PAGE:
• ${\displaystyle \Delta h}$  is the height difference of the columns;
• ${\displaystyle \rho _{l}}$  is the density of the liquid in the manometer;
• g is the standard acceleration due to gravity.

Therefore,

${\displaystyle u={\sqrt {\frac {2\,\Delta h\,\rho _{l}g}{\rho }}}}$

## Aircraft and accidents

A pitot-static system is a system of pressure-sensitive instruments that is most often used in aviation to determine an aircraft's airspeed, Mach number, altitude, and altitude trend. A pitot-static system generally consists of a pitot tube, a static port, and the pitot-static instruments.[5] Errors in pitot-static system readings can be extremely dangerous as the information obtained from the pitot static system, such as airspeed, is potentially safety-critical.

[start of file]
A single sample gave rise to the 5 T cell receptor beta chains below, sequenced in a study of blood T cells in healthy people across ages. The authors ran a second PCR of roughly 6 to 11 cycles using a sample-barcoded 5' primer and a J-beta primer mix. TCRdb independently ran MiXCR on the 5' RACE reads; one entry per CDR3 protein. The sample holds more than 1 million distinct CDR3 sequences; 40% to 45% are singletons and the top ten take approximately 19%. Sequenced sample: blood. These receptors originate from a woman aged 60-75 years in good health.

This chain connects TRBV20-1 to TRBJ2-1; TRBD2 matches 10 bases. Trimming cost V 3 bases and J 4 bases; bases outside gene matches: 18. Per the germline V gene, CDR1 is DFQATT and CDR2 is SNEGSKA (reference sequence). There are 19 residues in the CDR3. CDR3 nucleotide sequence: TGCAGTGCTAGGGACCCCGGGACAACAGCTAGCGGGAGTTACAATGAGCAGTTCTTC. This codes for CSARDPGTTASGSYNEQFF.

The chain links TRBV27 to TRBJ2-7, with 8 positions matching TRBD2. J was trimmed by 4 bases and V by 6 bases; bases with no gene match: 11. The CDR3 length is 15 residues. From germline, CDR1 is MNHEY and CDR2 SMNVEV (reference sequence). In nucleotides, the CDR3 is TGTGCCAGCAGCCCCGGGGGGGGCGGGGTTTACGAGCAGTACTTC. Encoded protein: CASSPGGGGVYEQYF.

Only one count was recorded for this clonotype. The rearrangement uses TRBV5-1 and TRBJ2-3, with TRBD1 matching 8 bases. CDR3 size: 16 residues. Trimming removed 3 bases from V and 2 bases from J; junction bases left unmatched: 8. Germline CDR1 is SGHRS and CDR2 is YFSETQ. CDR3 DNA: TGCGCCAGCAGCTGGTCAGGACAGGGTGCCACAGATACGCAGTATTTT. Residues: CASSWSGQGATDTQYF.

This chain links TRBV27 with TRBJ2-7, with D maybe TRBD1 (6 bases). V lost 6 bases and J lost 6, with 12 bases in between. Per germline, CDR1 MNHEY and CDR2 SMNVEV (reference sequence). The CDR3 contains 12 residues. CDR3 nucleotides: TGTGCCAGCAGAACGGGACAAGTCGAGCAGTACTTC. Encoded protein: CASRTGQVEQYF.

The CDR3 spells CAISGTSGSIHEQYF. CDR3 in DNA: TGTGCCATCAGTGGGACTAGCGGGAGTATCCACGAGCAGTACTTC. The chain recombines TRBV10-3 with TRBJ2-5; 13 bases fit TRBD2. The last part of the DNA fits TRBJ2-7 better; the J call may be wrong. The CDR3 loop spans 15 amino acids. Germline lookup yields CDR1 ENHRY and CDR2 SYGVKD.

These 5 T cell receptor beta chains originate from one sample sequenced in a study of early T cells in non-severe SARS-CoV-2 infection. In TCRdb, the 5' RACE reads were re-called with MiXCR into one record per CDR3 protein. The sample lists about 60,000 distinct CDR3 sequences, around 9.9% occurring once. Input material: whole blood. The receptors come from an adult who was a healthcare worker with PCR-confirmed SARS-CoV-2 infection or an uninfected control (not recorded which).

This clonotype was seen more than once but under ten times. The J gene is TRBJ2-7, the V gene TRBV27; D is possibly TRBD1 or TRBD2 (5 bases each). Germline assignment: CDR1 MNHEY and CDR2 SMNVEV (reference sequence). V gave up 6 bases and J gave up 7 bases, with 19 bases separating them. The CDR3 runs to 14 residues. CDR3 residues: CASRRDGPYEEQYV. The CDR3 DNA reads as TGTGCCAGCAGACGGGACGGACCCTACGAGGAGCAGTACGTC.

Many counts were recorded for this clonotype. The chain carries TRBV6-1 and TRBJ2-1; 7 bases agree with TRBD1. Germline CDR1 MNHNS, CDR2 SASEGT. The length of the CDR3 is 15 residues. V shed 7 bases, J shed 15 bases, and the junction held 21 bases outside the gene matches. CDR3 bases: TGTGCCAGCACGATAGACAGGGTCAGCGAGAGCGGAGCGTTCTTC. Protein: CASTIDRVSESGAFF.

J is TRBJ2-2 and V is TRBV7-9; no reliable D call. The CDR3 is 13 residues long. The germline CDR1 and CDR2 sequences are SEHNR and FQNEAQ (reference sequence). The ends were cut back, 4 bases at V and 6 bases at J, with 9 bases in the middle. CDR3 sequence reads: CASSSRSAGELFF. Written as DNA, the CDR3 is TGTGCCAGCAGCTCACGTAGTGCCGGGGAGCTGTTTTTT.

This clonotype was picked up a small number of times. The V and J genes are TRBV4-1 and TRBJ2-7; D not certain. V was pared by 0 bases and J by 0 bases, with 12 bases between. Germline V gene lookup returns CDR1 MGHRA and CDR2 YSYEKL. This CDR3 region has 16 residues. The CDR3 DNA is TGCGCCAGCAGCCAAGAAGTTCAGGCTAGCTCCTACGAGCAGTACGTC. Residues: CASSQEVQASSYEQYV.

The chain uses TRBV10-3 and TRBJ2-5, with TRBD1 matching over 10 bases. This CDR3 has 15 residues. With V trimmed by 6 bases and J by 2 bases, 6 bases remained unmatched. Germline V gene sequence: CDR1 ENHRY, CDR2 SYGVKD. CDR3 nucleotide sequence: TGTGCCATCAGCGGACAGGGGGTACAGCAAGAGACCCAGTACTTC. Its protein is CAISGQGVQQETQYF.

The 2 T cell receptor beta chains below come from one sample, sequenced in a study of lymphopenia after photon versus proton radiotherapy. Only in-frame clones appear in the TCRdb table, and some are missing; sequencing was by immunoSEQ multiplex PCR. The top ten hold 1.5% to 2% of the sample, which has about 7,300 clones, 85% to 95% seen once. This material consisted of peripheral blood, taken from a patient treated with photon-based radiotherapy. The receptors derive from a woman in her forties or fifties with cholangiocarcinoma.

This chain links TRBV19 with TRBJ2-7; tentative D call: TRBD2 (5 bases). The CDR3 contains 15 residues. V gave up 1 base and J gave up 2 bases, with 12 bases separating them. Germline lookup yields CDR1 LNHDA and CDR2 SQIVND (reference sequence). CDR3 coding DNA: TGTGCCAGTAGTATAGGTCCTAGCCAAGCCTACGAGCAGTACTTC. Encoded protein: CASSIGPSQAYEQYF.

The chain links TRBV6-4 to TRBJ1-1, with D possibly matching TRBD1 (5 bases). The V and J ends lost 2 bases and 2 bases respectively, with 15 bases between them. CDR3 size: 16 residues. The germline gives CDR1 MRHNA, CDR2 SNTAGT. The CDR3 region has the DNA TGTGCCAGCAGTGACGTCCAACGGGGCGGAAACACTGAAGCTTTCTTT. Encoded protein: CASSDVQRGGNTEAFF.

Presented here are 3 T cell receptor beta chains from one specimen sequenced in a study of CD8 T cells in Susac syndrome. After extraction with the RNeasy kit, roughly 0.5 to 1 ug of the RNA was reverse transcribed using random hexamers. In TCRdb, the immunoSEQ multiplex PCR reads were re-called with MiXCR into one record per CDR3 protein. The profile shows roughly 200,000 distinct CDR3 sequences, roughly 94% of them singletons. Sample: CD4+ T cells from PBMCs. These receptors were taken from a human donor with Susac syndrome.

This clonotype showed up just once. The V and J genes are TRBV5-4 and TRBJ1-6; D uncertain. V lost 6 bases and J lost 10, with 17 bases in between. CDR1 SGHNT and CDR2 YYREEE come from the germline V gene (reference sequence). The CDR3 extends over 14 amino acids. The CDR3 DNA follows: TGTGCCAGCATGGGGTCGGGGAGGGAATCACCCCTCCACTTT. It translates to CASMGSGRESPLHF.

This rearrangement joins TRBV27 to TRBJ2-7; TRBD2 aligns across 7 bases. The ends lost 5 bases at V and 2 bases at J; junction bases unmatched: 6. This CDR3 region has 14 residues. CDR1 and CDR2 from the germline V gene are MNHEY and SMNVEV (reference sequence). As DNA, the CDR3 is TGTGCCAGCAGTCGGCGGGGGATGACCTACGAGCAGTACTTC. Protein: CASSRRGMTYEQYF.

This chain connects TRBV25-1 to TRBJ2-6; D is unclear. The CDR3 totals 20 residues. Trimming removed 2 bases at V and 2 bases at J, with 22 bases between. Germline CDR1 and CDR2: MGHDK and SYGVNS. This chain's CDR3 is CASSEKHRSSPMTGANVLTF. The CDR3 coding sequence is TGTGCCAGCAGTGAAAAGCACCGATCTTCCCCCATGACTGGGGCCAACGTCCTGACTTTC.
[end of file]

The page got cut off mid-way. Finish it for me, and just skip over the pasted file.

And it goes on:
Several commercial airline incidents and accidents have been traced to a failure of the pitot-static system. Examples include Austral Líneas Aéreas Flight 2553, Northwest Airlines Flight 6231, Birgenair Flight 301 and one of the two X-31s.[6] The French air safety authority BEA said that pitot tube icing was a contributing factor in the crash of Air France Flight 447 into the Atlantic Ocean.[7] In 2008 Air Caraïbes reported two incidents of pitot tube icing malfunctions on its A330s.[8]

Birgenair Flight 301 had a fatal pitot tube failure which investigators suspected was due to insects creating a nest inside the pitot tube; the prime suspect is the black and yellow mud dauber wasp.